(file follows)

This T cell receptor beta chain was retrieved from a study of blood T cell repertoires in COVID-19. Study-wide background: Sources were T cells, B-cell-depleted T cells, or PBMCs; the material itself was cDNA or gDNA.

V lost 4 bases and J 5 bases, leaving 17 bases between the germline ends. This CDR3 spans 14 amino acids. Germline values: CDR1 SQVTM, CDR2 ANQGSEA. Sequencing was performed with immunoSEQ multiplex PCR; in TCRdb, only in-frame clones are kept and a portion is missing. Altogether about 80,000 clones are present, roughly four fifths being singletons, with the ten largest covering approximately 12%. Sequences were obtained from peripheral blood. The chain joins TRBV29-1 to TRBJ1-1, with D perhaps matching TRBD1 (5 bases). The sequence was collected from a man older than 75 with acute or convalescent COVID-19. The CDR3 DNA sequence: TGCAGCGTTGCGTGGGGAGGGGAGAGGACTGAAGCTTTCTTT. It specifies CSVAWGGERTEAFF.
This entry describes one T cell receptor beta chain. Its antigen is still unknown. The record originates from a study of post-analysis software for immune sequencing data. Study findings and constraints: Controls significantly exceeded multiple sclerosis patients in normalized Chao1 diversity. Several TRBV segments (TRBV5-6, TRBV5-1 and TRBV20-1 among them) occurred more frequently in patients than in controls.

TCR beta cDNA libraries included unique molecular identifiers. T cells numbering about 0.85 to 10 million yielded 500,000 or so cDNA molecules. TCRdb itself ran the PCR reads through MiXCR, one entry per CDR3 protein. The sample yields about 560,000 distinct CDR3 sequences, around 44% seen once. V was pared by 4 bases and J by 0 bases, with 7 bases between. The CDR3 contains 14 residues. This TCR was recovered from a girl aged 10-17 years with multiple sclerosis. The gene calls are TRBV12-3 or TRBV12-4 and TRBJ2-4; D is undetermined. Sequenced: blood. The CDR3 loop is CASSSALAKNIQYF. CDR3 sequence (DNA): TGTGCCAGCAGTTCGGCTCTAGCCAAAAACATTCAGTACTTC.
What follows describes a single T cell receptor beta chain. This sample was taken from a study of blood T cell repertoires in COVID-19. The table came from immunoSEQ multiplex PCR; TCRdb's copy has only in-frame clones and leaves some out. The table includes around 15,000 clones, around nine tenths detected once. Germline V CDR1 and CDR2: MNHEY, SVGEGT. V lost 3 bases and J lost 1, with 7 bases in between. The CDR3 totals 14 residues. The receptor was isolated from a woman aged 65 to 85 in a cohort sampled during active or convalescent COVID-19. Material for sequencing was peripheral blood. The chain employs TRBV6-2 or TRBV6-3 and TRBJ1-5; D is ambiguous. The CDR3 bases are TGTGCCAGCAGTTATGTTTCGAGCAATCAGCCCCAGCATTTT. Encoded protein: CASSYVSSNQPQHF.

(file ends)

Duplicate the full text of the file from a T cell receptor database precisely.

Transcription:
This T cell receptor beta chain was retrieved from a study of blood T cell repertoires in COVID-19. Study-wide background: Sources were T cells, B-cell-depleted T cells, or PBMCs; the material itself was cDNA or gDNA.

V lost 4 bases and J 5 bases, leaving 17 bases between the germline ends. This CDR3 spans 14 amino acids. Germline values: CDR1 SQVTM, CDR2 ANQGSEA. Sequencing was performed with immunoSEQ multiplex PCR; in TCRdb, only in-frame clones are kept and a portion is missing. Altogether about 80,000 clones are present, roughly four fifths being singletons, with the ten largest covering approximately 12%. Sequences were obtained from peripheral blood. The chain joins TRBV29-1 to TRBJ1-1, with D perhaps matching TRBD1 (5 bases). The sequence was collected from a man older than 75 with acute or convalescent COVID-19. The CDR3 DNA sequence: TGCAGCGTTGCGTGGGGAGGGGAGAGGACTGAAGCTTTCTTT. It specifies CSVAWGGERTEAFF.
This entry describes one T cell receptor beta chain. Its antigen is still unknown. The record originates from a study of post-analysis software for immune sequencing data. Study findings and constraints: Controls significantly exceeded multiple sclerosis patients in normalized Chao1 diversity. Several TRBV segments (TRBV5-6, TRBV5-1 and TRBV20-1 among them) occurred more frequently in patients than in controls.

TCR beta cDNA libraries included unique molecular identifiers. T cells numbering about 0.85 to 10 million yielded 500,000 or so cDNA molecules. TCRdb itself ran the PCR reads through MiXCR, one entry per CDR3 protein. The sample yields about 560,000 distinct CDR3 sequences, around 44% seen once. V was pared by 4 bases and J by 0 bases, with 7 bases between. The CDR3 contains 14 residues. This TCR was recovered from a girl aged 10-17 years with multiple sclerosis. The gene calls are TRBV12-3 or TRBV12-4 and TRBJ2-4; D is undetermined. Sequenced: blood. The CDR3 loop is CASSSALAKNIQYF. CDR3 sequence (DNA): TGTGCCAGCAGTTCGGCTCTAGCCAAAAACATTCAGTACTTC.
What follows describes a single T cell receptor beta chain. This sample was taken from a study of blood T cell repertoires in COVID-19. The table came from immunoSEQ multiplex PCR; TCRdb's copy has only in-frame clones and leaves some out. The table includes around 15,000 clones, around nine tenths detected once. Germline V CDR1 and CDR2: MNHEY, SVGEGT. V lost 3 bases and J lost 1, with 7 bases in between. The CDR3 totals 14 residues. The receptor was isolated from a woman aged 65 to 85 in a cohort sampled during active or convalescent COVID-19. Material for sequencing was peripheral blood. The chain employs TRBV6-2 or TRBV6-3 and TRBJ1-5; D is ambiguous. The CDR3 bases are TGTGCCAGCAGTTATGTTTCGAGCAATCAGCCCCAGCATTTT. Encoded protein: CASSYVSSNQPQHF.